Spanish-headquartered consultancy Mercados Energy Markets India (Mercados EMI) Pvt. Ltd. has carried out a study to establish a clear understanding of the Energy Service Company (ESCO) model for delivering customers with solar hot water. The assessment was conducted in the four cities seen on the map.
Figure: Mercados EMI
The high initial costs of solar water heaters have been found to be “the major hurdle for large-scale installation of solar water heaters in India,” the authors argue in their study, “Development of an area-based Energy Service Company (ESCO) model for solar water heating in India”, published in September 2010 (see the attached document). An ESCO is defined as a company which installs, owns and operates a solar water heater, as well as provides solar hot water to a customer for a fixed fee. ESCOs can either be self-funded or borrow from a third party. This saves the customer the initial investment in a solar thermal installation.
The study consists of two major sections: The first looks at the potential for ESCO models in the above-mentioned target cities. The second part describes and analyses different types of ESCO business models. The study was accompanied by a stakeholder consultation among SWH hot water service providers in India. The aforementioned resulted in a list of risk and success factors for operating this kind of system:
- Monitoring and inspecting hot water services is critical in an SWH ESCO model, even though metering of hot water in some applications may be a challenge.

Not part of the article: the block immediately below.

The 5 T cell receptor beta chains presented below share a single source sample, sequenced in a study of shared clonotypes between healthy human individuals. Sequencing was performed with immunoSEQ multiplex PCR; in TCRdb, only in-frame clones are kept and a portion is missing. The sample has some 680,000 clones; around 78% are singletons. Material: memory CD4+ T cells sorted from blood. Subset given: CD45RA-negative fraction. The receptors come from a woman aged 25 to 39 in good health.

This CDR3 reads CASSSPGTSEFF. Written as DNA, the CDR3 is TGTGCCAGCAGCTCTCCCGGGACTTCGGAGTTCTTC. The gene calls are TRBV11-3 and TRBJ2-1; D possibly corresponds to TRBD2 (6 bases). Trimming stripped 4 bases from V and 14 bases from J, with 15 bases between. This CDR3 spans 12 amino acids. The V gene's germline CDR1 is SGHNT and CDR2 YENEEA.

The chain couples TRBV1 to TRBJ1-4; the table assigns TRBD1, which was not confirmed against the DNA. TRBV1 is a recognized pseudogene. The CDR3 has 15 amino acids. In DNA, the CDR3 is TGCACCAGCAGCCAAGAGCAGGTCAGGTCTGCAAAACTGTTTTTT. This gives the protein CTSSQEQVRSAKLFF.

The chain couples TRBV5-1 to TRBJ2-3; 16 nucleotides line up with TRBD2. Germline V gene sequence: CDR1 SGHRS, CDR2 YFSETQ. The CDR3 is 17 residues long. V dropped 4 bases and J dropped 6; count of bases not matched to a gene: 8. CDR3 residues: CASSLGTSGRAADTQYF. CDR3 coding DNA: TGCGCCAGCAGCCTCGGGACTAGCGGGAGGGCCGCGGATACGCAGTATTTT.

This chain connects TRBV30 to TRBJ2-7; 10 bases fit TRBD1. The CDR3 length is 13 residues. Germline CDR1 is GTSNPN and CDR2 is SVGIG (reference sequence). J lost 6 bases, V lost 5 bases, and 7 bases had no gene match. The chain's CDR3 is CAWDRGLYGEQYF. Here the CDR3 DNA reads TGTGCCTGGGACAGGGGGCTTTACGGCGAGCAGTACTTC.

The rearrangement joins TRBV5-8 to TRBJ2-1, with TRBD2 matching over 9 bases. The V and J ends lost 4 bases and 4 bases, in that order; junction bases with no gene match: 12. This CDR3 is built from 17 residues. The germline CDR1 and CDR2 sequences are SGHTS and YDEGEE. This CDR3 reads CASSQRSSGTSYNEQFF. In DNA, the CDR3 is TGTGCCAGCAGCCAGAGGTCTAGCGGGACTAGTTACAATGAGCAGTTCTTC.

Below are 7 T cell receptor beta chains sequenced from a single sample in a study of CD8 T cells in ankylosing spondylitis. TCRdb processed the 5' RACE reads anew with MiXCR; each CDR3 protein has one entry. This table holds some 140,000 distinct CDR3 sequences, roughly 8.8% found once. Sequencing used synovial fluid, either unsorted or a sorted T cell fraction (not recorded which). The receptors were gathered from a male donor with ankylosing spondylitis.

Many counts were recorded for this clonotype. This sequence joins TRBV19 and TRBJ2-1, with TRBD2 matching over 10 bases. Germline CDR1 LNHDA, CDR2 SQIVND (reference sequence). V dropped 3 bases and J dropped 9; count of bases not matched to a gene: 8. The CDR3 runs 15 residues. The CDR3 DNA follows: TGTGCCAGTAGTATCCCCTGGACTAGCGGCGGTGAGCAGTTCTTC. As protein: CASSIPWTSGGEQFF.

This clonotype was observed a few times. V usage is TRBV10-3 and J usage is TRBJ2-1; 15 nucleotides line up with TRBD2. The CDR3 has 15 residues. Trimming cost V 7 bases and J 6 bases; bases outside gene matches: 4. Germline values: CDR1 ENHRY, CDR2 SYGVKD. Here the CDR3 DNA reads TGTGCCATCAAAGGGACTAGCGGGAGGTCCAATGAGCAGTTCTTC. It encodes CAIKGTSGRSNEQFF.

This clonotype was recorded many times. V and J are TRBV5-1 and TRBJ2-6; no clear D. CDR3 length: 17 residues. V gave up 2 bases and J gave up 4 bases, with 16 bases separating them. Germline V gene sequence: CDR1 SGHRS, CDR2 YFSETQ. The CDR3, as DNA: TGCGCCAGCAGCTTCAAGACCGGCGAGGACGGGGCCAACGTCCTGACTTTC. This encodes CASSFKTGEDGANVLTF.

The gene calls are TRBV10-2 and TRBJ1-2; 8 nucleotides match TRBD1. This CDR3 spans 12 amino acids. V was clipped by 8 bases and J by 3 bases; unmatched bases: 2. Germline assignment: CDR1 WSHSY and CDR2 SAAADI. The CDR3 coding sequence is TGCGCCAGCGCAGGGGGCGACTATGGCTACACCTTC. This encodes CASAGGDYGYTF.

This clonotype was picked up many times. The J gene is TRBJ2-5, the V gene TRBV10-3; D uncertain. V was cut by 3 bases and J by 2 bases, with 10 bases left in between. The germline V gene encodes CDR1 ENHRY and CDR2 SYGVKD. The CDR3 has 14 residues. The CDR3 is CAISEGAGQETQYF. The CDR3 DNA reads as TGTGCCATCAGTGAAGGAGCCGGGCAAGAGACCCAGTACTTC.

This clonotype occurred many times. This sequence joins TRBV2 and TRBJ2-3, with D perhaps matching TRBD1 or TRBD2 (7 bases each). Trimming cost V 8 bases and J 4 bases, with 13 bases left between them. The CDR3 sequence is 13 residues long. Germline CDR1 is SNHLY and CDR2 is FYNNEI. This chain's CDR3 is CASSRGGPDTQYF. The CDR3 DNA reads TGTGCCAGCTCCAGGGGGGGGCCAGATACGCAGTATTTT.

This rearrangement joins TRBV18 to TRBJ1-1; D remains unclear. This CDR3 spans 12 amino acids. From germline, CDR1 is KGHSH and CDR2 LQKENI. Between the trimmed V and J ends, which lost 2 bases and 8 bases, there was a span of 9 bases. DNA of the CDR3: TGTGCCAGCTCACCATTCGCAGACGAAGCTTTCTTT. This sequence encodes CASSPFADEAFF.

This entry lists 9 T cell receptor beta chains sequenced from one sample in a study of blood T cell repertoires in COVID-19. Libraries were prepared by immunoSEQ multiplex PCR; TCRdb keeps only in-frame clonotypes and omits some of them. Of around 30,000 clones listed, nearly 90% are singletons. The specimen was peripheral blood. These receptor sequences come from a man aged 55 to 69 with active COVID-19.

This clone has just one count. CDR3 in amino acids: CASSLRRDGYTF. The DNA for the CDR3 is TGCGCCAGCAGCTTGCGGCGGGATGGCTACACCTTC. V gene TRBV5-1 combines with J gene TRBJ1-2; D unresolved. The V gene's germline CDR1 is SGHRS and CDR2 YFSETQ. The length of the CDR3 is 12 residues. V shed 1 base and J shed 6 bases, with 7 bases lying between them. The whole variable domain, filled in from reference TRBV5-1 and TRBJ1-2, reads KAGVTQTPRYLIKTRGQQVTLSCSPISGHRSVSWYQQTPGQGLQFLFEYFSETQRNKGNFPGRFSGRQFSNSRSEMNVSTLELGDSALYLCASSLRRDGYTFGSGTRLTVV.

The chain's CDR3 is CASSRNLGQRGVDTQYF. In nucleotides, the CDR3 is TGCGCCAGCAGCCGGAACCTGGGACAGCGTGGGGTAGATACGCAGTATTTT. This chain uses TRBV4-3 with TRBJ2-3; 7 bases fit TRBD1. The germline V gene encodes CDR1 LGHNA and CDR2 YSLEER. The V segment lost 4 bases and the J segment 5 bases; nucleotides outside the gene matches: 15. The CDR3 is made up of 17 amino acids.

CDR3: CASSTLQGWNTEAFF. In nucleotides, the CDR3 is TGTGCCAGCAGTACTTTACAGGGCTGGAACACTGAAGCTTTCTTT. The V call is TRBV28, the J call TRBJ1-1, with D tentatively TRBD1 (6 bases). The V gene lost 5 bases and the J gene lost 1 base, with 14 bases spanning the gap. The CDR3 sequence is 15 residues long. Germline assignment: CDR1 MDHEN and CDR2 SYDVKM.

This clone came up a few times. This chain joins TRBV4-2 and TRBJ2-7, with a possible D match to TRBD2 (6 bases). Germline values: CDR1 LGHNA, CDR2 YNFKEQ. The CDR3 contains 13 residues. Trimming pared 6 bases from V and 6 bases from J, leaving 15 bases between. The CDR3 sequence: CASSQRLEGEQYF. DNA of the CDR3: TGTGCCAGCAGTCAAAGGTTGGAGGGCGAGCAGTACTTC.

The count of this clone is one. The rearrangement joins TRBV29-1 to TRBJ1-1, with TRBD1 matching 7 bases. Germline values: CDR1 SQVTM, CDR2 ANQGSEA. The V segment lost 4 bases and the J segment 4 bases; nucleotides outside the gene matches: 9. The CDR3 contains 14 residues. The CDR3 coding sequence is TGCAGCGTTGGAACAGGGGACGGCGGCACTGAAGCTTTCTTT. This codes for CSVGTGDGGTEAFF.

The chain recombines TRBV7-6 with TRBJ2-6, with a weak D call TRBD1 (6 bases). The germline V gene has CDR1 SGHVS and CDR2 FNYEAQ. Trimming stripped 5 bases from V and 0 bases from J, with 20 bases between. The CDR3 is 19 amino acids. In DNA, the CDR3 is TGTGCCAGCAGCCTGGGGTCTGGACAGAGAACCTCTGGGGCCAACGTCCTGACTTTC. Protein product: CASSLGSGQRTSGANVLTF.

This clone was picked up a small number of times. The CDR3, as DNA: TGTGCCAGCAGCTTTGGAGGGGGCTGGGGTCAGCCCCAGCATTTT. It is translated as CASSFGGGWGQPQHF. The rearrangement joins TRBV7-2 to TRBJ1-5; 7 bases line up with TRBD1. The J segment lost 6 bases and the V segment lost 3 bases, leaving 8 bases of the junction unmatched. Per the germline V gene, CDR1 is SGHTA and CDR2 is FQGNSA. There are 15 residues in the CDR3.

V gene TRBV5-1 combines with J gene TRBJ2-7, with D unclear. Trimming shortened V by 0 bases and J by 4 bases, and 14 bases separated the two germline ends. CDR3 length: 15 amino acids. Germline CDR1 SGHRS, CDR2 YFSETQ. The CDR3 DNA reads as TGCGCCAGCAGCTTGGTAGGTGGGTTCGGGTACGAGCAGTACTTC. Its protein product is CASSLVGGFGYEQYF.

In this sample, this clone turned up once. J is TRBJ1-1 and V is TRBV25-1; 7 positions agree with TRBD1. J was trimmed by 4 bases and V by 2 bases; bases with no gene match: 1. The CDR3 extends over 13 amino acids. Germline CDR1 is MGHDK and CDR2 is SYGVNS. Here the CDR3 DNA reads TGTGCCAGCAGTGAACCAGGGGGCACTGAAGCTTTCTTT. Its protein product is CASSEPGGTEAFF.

- To avoid commercial operation risks, it is extremely important to address payment default risks related to a certain category of end-users.
- The ESCO model is technologically and economically more efficient if it has to meet large demands of hot water, typically in industry facilities or large institutions.
- Rather than catering to individual demand segments, an area-based approach, comprising of a cluster of different types of demand segments, may better reduce the risks for an ESCO.
- Given the nature of business and the type of risks involved, an ESCO will need support from the government and should be accountable for any kind of financial incentive provided.
The risks involved would need to be appropriately addressed in order to ensure successful operation of the programme. The authors are convinced that a properly designed area-based ESCO programme could contribute significantly to the further development of solar water heating technology in the country.
This news is written by Jaideep Malaviya, expert in solar thermal from India. email@example.com